This Filipina designed Uniqlo’s new line of minimalist T-shirts
Paulina Paige Ortega talks about her latest project with Uniqlo
Jun 6, 2018
If you are a big fan of this Japanese retail brand, chances are you have already seen these T-shirts with very minimal designs on their racks.
The person behind these designs is Filipino graphic designer and visual artist Paulina Paige Ortega, who has recently teamed up with Uniqlo for their Feel the SEA UT Collection.
She did a total of four designs consist of lines and shapes which is an allusion to the Philippine beaches and our tropical climate. The T-shirts are available in white, black, navy, pink, gray, and green.
Ortega is no stranger when it comes to graphic design. With experience from local and international advertising agencies, along with her extensive portfolio from all the work she has done for local brands, it is no surprise why she was picked to represent the country.
We spoke to Paulina Paige Ortega about her collaboration with Uniqlo and how being a Filipino based in Sydney has influenced her artistic process.
Being the artist representative from the Philippines, how did you decide what designs go into the T-shirts?
It was amazing to take part as the Filipino collaborator on the Feel the Sea collection. I’ve actually been based out of the Philippines for the last few years (I am based in Sydney now) so my design process definitely started on a slightly homesick note. I do still visit the Philippines very often, but living away from home definitely added a tinge of nostalgia to my thinking.
What imagery came into your mind when you were conceptualizing the designs?
I grew up, for the most part, in Cebu, where the beach is a quick drive from the city. Most of my weekends were spent on the beach reading a book under the shade of palm trees, or on a boat with friends and family, eating amazing food, listening to music, going for a swim, and I really began my design process based off of these beautiful memories of home. From there, I worked with Uniqlo to turn these personal associations of home into designs that hopefully many Filipinos can identify with.
Having worked on various collaborations and commissioned works, how is this working experience with Uniqlo different?
There was definitely freedom to design what I wanted to and express myself well—Uniqlo was wonderful to collaborate with in that way. That said, I also made sure to factor in Uniqlo’s Lifewear brand philosophy: clothing and design for everyone, everywhere. And in the context of this collection, that meant creating designs that many Filipinos could identify with and be proud to wear any which way they wanted to. So it was very much about translating my own experience of home into designs that could more broadly show our culture in a fun and visually playful manner.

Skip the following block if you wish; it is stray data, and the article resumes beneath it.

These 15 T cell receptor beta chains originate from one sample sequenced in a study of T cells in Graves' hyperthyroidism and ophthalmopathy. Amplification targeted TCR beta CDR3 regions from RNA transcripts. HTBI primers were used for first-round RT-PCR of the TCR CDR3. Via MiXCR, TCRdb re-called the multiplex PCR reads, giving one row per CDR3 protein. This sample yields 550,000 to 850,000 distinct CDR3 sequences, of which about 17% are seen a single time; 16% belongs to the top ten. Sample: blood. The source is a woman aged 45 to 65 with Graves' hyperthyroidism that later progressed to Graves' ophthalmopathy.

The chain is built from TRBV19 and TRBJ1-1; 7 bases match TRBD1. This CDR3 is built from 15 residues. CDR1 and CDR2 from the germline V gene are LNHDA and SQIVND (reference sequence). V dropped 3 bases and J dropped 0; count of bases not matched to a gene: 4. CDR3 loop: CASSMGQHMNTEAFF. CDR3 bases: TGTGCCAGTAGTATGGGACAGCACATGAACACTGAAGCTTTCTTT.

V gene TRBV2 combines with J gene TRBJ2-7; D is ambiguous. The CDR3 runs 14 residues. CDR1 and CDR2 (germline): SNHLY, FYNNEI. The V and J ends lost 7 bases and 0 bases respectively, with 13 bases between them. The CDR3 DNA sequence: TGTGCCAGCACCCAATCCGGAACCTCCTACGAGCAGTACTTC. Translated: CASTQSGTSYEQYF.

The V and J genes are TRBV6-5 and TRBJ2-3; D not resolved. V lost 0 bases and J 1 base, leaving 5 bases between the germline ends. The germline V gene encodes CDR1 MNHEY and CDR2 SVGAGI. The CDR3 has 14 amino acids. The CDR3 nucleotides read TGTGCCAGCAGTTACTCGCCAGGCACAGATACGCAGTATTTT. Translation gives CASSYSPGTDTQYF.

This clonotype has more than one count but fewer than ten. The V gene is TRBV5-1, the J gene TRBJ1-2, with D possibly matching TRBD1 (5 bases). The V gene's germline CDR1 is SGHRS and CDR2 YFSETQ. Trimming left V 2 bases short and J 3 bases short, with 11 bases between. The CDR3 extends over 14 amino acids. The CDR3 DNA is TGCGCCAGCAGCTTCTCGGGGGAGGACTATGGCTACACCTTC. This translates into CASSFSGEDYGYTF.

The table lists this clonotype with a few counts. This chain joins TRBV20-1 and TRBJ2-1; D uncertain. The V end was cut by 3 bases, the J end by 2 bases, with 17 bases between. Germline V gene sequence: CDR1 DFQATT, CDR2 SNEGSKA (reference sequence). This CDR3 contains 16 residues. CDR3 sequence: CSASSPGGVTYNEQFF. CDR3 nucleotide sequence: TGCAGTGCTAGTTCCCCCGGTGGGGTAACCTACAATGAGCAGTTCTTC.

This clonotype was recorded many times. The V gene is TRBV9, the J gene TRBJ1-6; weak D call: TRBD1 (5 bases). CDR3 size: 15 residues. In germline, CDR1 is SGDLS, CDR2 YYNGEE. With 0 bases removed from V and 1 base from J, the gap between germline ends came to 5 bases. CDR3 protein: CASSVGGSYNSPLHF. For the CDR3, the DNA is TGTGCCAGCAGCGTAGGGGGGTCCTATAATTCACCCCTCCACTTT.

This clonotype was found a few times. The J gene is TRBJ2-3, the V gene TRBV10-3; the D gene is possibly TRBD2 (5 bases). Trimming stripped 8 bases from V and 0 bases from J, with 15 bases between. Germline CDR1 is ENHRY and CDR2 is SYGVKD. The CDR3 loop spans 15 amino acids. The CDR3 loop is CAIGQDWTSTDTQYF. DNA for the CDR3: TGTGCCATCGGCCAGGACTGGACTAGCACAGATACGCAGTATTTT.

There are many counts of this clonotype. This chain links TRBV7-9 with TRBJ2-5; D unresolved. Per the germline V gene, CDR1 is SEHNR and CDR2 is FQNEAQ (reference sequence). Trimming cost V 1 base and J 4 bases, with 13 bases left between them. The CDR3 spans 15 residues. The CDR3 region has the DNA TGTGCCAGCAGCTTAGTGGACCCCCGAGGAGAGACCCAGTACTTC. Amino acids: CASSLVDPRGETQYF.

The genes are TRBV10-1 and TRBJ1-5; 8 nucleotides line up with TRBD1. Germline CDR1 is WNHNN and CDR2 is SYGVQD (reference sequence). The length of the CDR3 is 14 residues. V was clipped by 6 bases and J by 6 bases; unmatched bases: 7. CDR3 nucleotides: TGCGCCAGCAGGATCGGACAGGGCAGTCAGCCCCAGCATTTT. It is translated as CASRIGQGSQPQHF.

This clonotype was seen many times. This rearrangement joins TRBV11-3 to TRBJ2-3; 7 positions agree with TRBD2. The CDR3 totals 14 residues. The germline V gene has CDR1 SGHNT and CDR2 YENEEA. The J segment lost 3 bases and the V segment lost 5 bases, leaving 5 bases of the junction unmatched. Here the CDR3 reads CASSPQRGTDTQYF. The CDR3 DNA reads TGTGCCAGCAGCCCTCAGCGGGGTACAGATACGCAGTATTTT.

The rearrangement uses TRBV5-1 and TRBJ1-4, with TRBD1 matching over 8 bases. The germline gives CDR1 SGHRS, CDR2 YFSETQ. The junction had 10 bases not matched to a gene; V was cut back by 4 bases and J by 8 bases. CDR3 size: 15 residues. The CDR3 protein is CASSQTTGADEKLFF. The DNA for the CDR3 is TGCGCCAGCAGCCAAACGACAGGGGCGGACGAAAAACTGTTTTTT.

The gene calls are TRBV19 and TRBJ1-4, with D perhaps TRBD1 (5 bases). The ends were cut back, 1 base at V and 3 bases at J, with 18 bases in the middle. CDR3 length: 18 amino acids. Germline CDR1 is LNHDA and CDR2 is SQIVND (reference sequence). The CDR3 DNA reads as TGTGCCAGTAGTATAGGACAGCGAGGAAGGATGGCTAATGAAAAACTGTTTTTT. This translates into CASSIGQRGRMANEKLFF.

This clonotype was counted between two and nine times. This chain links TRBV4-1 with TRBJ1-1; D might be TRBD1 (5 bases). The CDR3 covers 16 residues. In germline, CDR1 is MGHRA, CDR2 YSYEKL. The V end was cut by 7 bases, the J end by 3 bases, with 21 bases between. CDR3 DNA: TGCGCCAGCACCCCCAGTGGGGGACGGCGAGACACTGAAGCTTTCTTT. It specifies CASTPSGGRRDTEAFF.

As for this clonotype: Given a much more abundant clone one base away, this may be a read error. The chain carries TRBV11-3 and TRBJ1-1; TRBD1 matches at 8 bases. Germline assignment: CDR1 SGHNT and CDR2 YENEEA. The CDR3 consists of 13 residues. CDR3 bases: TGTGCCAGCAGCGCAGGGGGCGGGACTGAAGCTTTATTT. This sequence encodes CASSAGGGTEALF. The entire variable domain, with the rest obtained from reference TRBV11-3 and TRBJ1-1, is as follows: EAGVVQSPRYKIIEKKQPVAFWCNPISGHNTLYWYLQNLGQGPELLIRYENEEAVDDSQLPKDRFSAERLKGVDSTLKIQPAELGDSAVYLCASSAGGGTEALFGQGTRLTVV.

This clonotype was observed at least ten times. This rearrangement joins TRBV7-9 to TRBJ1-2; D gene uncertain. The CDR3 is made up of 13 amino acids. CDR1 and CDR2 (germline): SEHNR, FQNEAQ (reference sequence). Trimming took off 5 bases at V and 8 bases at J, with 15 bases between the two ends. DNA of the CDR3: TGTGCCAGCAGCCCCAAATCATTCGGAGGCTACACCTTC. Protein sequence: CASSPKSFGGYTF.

What was the message that you wanted to send with your T-shirt design?
I think beyond the designs of the shirts themselves, the best thing about this collaboration is that it highlights the talent and culture in Southeast Asia. I think it’s important that South East Asian designers are represented and supported by brands with as wide a reach as Uniqlo does. It’s also great that, through this collaboration, many Filipinos get to wear something that can speak a little bit about our culture and where we’re from.
Ortega, along with artists Harishazka Fauzan from Indonesia and Jirayu Koo from Thailand, was tapped by Uniqlo, whose presence in the region has been continually expanding.
Last month, the Japanese clothing brand announced that they will be opening a flagship store in Glorietta 5. It is slated to be their biggest store in Southeast Asia.
Uniqlo’s UT line of T-shirts is famous for its collaborations with various artists like Andy Warhol, institutions like the MoMA and even local brands like fast food chain Jollibee and noodle brand Lucky Me!.
Photos courtesy of Uniqlo Philippines and Paulina Paige Ortega
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